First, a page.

Conventional wisdom endorses the view that petitioning for a
rehearing of a Patent Trial and Appeal Board ("Board")
final written decision is a waste of both attorney and client
resources (i.e., time and money). Does WesternGeco, L.L.C. v. PGS Geophysical
AS,1 representing a rare "win" for a
petitioner in a rehearing of an inter partes review
("IPR") final written decision, suggest we should begin
to rethink that conventional wisdom?
Overall, success in an IPR rehearing- defined as the Board
agreeing it has erred and modifying its final written decision is
rare. Success is rare because: 1) requests for rehearing are
rarely made, 2) such requests are even more rarely granted, and 3)
the Board infrequently finds for the petitioner. The few
successful petitions to-date do have some similar features- the
petitioners were able to point to a clear, specific mistake the
Board made (e.g., the Board misinterpreted or overlooked something
in the record), the grounds for the petition were narrow, (e.g.,
few arguments about few claims), and the petition did not simply
re-hash prior arguments (e.g., assign its disagreement with the
Board's decision as legal "error").
The WesternGeco petition for rehearing successfully followed the
foregoing model.2 The petition pointed to a
specific mistake- noting repeatedly that the Board had "failed
to consider " or "never addressed" WesternGeco's
arguments or evidence, and that it "misinterpreted" or
"misapprehended" the claim at issue. Moreover,
WesternGeco petitioned on narrow grounds- it made two arguments
(one of which the Board did not even reach) about one dependent
claim. The Board ultimately was persuaded that it had
misinterpreted the claim (implicitly adding a temporal element that
the claim did not require), adopted the petitioner's
construction of the claim as the broadest reasonable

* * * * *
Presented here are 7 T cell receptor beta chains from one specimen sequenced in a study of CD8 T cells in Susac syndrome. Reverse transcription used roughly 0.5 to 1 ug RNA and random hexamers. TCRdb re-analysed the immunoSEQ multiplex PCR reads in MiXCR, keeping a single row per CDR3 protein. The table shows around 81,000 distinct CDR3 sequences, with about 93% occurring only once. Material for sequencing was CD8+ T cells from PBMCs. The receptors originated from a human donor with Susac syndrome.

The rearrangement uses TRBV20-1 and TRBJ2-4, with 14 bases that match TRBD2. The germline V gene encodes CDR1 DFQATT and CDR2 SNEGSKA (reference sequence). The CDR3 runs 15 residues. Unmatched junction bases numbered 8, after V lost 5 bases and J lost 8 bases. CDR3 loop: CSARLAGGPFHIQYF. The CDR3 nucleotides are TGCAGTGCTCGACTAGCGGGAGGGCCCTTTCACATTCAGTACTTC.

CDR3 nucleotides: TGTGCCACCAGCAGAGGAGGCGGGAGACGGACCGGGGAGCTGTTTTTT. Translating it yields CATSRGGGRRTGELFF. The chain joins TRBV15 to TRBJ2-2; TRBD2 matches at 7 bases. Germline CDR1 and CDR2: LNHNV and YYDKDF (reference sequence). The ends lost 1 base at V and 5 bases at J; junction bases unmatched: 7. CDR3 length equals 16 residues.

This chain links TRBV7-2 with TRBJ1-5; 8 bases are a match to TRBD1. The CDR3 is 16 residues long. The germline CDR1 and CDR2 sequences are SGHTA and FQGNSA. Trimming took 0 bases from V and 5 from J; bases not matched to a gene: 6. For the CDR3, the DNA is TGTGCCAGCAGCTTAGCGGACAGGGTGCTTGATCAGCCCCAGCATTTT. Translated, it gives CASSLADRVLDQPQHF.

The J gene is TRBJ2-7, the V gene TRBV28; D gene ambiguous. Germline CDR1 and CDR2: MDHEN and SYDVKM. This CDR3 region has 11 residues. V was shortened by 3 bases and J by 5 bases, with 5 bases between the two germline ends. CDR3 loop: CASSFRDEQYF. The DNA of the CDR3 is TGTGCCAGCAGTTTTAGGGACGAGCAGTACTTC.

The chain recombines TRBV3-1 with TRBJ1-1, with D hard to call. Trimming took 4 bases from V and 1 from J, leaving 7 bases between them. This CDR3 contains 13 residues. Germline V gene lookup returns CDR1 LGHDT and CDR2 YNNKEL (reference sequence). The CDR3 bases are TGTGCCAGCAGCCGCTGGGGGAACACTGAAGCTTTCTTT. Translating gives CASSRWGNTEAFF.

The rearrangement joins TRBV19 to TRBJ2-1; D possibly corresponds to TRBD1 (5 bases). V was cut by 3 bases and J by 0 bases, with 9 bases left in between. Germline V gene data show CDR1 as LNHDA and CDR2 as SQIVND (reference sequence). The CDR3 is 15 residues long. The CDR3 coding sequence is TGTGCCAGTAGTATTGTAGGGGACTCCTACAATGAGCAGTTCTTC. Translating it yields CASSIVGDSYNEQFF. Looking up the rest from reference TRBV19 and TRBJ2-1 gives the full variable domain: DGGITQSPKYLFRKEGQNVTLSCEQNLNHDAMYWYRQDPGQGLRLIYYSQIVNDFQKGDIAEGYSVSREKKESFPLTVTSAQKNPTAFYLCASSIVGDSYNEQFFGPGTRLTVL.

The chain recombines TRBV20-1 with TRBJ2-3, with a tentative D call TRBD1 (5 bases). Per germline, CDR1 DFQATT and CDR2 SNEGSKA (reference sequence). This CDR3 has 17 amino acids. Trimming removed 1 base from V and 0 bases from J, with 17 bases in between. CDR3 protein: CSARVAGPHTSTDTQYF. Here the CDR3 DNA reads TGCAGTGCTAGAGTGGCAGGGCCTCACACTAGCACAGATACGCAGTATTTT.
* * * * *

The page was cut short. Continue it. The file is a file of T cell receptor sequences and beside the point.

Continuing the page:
interpretation, found the claim then fell within the disclosure of
the prior art, and decided to modify its Final Written Decision to
hold the claim unpatentable.
Despite the petitioner's success in WesternGeco, it should
be noted that even if a petitioner follows a petition format that
has resulted in favorable Board rulings in a rehearing, there is no
certainty that the Board will change its mind. Instead, it
could re-affirm its decision and find any error
harmless3, simply strengthen its position/arguments in
preparation for appeal of the decision to the Federal
Circuit4, or otherwise supplement its analysis to arrive
at the same conclusion5. Any of these results may
end up weakening the arguments made in the petition on any appeal
to the Federal Circuit. Even in the face of the favorable
WesternGeco decision, then, practitioners considering filing for a
rehearing of an IPR decision will still need to carefully evaluate
the appropriateness of their arguments and perform a risk-benefit
analysis before filing.
1 WesternGeco, L.L.C. v. PGS Geophysical AS, No.
IPR2015-00313, 2017 WL 504376 (Patent Tr. & App. Bd. February
2 WesternGeco, L.L.C. v. PGS Geophysical AS, No.
IPR2015-00313, 2016 WL 3617806 (Patent Tr. & App. Bd. July 5,
2016) (Administrative Filing).
3 Captioncall v. Ultratec, Inc. No. IPR2013-00549, 2014
WL2527805 (Patent Tr. & App. Bd. March 5, 2014)
4 Athena Automation Ltd. v. Husky Injection Molding
Systems Ltd., No. IPR2013-00290, 2013 WL 8595976 (Patent Tr. &
App. Bd. October 25, 2013).
5 Biomarin Pharmaceutical, Inc. v. Duke University, No.
IPR2013-00535, 2014 WL 2527797 (Patent Tr. & App. Bd. February
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Mintz, Levin, Cohn, Ferris, Glovsky and Popeo, P.C.
On April 6, 2017, the Federal Circuit reversed-in-part and affirmed-in-part the district court's judgment of infringement and summary judgment for non-infringement of The Medicines Company's ("MedCo") patents-in-suit.
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